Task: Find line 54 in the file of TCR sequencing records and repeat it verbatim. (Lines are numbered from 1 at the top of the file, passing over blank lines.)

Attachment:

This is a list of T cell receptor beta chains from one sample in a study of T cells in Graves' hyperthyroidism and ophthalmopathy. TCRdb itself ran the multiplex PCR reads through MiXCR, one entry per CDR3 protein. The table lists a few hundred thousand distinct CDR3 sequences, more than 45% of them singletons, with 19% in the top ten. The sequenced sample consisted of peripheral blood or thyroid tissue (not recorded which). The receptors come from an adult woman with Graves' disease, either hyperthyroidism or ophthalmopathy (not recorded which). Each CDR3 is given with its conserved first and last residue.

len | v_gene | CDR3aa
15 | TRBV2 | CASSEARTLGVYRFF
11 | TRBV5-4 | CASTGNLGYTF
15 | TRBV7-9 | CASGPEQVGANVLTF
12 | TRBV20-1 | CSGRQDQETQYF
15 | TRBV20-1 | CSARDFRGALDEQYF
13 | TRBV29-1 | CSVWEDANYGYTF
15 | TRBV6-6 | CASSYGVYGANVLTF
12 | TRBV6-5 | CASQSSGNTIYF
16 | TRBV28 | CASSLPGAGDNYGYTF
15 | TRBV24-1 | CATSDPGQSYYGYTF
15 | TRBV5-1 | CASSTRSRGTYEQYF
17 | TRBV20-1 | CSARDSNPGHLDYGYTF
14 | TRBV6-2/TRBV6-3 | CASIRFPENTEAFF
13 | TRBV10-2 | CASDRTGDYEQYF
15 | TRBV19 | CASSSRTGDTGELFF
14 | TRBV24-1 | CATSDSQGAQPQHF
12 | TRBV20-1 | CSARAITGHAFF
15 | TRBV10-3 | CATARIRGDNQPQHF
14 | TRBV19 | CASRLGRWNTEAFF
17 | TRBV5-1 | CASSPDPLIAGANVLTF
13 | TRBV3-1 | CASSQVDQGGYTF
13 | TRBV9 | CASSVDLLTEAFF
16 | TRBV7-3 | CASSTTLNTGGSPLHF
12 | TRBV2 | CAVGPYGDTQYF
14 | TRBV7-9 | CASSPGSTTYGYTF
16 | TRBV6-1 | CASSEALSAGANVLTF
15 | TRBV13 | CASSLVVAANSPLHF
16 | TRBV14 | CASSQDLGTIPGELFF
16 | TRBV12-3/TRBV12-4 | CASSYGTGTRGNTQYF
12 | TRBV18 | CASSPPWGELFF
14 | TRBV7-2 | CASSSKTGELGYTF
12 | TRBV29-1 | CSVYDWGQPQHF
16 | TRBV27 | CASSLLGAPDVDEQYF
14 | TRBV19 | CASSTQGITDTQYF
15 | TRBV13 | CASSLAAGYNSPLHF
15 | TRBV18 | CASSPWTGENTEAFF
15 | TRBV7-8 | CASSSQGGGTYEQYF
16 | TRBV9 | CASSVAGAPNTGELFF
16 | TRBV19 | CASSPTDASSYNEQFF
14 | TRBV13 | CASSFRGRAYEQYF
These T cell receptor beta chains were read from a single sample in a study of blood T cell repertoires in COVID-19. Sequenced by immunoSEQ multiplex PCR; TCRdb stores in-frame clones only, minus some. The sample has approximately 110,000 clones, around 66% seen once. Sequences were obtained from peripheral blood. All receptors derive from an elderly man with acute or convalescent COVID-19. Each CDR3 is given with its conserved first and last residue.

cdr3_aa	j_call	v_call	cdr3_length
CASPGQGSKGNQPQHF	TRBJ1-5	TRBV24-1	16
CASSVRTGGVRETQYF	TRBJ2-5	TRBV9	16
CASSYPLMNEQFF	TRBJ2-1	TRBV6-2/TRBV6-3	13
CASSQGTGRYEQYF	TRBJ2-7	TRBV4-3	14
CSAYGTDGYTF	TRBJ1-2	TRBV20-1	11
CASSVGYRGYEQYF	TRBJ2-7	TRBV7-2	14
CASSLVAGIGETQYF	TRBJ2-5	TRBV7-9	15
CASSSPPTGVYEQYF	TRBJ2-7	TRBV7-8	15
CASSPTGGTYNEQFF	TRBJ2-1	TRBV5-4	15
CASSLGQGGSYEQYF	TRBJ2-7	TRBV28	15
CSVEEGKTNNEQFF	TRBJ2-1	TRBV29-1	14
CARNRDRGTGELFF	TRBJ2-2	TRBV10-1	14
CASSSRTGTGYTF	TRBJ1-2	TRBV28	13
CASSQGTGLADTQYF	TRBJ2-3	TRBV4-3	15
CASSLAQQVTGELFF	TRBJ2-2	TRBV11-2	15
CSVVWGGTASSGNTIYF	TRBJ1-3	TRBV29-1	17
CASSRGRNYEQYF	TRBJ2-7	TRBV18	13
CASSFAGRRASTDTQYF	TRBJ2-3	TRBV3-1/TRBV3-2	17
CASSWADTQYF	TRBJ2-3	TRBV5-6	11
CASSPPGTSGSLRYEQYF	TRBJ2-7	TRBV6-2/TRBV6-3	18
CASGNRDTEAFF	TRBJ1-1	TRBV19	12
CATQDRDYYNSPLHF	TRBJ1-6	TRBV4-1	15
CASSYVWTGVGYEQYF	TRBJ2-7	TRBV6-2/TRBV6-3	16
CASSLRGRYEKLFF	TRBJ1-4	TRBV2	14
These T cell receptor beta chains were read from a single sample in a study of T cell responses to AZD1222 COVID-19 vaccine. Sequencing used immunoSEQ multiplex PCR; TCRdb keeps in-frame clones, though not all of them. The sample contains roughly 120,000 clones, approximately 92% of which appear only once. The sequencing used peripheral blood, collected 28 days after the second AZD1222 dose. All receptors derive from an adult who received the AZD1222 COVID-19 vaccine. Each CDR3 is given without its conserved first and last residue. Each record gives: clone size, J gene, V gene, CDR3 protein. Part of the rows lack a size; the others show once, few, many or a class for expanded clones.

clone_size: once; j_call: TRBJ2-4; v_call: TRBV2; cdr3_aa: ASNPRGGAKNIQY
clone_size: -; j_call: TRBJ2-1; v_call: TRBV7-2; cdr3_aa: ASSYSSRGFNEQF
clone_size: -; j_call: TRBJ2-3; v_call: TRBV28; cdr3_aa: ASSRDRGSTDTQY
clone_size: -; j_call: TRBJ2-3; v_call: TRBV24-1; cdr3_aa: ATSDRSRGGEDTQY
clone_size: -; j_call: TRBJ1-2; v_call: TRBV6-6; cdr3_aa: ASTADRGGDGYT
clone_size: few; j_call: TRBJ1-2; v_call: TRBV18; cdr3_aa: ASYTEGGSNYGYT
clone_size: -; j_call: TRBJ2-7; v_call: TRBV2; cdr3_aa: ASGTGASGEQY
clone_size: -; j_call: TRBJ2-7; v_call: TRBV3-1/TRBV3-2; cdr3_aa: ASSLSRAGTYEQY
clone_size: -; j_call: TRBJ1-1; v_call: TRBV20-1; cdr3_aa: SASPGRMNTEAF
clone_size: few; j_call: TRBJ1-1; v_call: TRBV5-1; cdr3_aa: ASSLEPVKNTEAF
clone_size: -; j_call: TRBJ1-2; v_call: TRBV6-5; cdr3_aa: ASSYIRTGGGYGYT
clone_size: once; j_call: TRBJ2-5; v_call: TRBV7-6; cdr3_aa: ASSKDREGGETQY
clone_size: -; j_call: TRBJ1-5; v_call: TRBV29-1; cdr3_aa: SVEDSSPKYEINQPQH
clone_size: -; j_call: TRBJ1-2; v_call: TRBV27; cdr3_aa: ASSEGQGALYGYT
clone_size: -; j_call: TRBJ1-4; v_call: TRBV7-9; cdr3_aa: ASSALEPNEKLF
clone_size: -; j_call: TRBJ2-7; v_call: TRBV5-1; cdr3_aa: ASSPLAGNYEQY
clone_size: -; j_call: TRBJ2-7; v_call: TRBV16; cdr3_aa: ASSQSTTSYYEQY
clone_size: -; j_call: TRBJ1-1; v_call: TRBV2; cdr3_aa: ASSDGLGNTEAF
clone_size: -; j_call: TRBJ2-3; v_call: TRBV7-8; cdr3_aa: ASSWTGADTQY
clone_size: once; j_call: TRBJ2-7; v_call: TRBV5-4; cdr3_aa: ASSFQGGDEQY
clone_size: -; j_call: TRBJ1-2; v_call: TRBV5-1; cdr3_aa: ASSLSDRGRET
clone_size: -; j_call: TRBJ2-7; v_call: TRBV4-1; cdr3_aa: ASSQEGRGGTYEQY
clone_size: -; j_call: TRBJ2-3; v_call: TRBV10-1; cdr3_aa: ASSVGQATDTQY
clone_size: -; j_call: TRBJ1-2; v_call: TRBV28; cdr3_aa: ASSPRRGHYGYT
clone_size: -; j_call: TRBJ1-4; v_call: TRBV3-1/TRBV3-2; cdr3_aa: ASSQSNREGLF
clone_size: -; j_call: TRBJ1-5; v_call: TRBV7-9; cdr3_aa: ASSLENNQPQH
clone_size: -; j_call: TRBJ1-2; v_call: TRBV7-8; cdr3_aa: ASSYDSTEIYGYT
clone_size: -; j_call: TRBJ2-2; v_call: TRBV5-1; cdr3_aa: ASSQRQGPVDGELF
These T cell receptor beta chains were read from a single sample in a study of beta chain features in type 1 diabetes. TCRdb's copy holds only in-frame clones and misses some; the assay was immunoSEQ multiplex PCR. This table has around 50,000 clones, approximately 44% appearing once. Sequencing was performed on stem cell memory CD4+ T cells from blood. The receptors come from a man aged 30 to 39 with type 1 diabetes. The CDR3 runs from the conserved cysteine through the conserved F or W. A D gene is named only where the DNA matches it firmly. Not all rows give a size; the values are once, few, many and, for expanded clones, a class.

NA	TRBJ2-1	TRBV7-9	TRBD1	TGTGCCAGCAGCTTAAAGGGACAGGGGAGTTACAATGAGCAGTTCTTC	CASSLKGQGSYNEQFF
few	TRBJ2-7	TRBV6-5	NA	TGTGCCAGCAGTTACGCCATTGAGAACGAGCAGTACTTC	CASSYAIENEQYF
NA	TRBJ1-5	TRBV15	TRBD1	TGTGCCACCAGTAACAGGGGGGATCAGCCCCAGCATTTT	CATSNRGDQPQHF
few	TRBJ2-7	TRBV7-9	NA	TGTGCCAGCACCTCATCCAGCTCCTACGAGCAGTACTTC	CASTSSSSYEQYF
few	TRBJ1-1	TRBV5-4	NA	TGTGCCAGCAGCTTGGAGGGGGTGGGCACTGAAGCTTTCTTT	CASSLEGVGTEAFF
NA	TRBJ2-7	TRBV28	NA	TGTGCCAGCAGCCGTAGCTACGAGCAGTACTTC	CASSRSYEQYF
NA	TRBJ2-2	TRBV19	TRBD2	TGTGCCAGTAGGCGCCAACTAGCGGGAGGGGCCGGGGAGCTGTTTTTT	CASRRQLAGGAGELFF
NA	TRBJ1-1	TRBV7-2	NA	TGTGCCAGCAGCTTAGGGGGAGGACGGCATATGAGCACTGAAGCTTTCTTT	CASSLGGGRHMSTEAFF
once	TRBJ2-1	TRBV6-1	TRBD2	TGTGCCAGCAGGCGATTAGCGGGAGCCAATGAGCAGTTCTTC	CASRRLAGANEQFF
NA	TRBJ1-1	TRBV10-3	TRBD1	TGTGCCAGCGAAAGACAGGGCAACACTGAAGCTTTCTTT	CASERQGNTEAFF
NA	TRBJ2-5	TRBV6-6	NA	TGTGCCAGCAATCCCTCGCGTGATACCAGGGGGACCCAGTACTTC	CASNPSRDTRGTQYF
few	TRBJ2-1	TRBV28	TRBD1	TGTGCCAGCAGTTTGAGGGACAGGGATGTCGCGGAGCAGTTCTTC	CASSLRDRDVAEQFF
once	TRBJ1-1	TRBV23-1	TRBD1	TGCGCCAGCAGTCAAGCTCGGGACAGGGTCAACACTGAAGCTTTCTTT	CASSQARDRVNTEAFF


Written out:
CASSLGQGGSYEQYF	TRBJ2-7	TRBV28	15